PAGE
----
As results showed Donald Trump leading in at least six states on Super Tuesday, Sens. Ted Cruz (R-Tex.) and Marco Rubio (R-Fla.) argued that nominating him would be bad for the Republican party. Here are key moments from their speeches following the March 1 races. (Sarah Parnass/The Washington Post)

PALM BEACH, Fla. — Republican presidential candidate Donald Trump confidently pitched toward the general election Tuesday evening after a string of early “Super Tuesday” victories seem poised to bolster his delegate lead in the GOP nomination.

“I could win nine states tonight. If I’m going to win all these states with tremendous numbers...I think we're a democracy. I think it’s awfully hard to say, ‘That's not the person we want to lead the party,’” Trump said.

“This isn’t like it’s a close match,” Trump added later.

Trump commended primary rival Sen. Ted Cruz (Tex.) on his home state victory but tore into Sen. Marco Rubio, who he said was the "big loser" of the night. He mocked Rubio for failing to win any Super Tuesday states, saying that he believes the Florida senator’s decision to attack him in unusually personal terms during the last week ultimately hurt him. He likened Rubio to comedian Don Rickles — but added that “Don Rickles has a lot more talent.”

"He has a right to be nasty, he hasn’t won anything and he’s not going to win much," Trump said.

But Trump focused most of his fire on Democratic front-runner Hillary Clinton, whose impressive sweep of victories Tuesday has firmly restored her status as her party's  presumptive nominee.

“Once we get all of this finished, I’m going to go after one person: Hillary Clinton. And I think that’s frankly going to be an easy race,” Trump said.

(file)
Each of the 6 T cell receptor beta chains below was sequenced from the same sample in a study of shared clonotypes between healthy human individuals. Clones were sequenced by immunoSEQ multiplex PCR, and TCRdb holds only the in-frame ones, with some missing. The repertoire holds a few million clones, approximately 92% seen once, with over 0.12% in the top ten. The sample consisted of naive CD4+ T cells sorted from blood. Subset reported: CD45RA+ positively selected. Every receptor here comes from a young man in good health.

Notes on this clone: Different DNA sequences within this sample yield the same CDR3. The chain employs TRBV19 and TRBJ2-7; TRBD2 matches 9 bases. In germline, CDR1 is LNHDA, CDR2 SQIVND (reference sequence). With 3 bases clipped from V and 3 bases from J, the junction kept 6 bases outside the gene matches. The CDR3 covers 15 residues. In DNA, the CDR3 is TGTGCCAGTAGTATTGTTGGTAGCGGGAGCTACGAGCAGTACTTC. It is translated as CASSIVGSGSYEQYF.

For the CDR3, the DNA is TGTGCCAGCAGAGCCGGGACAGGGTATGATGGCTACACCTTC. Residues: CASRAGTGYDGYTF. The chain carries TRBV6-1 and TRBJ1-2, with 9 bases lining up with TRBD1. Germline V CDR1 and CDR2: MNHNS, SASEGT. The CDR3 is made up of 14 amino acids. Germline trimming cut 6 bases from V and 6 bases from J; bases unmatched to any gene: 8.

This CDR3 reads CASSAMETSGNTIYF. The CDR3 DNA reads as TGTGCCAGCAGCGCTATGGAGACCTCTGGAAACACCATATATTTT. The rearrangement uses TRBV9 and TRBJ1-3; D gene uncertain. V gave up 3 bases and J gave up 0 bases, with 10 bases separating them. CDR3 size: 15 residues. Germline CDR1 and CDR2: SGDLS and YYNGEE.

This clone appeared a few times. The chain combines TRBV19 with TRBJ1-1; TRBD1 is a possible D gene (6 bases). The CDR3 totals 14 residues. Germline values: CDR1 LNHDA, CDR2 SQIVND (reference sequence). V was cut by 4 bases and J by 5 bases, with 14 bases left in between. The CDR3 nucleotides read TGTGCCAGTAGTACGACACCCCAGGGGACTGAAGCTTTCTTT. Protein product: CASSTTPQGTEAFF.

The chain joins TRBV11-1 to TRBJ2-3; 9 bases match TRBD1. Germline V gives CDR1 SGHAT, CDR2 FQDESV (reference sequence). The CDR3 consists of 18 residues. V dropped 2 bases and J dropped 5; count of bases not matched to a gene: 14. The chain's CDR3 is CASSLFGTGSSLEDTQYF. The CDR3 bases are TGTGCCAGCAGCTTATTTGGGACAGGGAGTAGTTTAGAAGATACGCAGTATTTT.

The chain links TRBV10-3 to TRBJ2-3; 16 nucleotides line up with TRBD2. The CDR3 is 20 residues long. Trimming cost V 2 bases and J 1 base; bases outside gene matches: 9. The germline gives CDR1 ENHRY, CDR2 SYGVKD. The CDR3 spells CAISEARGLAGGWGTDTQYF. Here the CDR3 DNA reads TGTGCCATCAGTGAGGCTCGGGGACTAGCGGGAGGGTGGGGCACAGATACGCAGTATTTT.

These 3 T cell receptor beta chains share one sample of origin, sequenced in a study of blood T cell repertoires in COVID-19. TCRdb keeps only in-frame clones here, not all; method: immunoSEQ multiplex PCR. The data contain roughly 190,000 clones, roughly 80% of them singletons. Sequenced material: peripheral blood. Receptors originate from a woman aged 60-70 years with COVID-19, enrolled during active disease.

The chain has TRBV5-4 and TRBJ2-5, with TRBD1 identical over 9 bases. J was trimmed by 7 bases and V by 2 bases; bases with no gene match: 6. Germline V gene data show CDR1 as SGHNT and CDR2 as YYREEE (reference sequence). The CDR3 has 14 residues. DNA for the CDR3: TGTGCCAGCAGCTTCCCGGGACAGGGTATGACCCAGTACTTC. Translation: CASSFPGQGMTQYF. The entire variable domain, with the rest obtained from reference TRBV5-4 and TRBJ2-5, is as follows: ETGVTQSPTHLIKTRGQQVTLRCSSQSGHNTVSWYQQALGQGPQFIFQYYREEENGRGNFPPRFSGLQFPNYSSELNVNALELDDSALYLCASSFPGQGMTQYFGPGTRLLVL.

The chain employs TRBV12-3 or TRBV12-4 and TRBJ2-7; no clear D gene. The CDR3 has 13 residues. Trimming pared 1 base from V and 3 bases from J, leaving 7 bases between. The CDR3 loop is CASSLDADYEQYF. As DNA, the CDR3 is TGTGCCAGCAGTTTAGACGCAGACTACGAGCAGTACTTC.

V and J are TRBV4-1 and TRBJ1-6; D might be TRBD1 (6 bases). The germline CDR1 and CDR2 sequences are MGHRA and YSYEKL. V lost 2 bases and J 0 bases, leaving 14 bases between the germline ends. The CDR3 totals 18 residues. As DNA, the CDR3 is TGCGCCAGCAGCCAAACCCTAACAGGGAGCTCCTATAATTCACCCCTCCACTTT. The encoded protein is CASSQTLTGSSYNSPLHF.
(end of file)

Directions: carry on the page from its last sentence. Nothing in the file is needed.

Republican presidential candidate Donald Trump said "the loser of the night was Marco Rubio" during his celebratory speech on Super Tuesday. "At least you can say that Ted has won something," the frontrunner said. (Video: Reuters/Photo: Jabin Botsford)

As he spoke, Trump was cheered on by his top staffers, one of his sons, New Jersey Gov. Chris Christie (R) and dozens of close friends dressed in their Palm Beach finery. He answered questions for about 30 minutes, mostly calling on television reporters and becoming agitated when he was asked a second time about the Ku Klux Klan.

The real estate mogul was intent on branding himself as a candidate capable of unifying the Republican Party, even as members of the party’s establishment wing remain fearful that Trump will succeed in becoming the Republican nominee. He has regularly made the case that he is capable of bringing various political parties together to negotiate on behalf of the American people, a claim that will likely become more prominent if he becomes the party's nominee and retools his strategy for a general election.

But Trump said that he has already proven he is capable of expanding the party beyond its current base. The billionaire has regularly said on the trail in recent days that he believes he can beat Clinton in states such as New York and Michigan.

“I am a unifier. I would love to the see the Republican Party and everybody get together and unify. And when we unify, there’s nobody, nobody that’s going to beat us,” Trump said.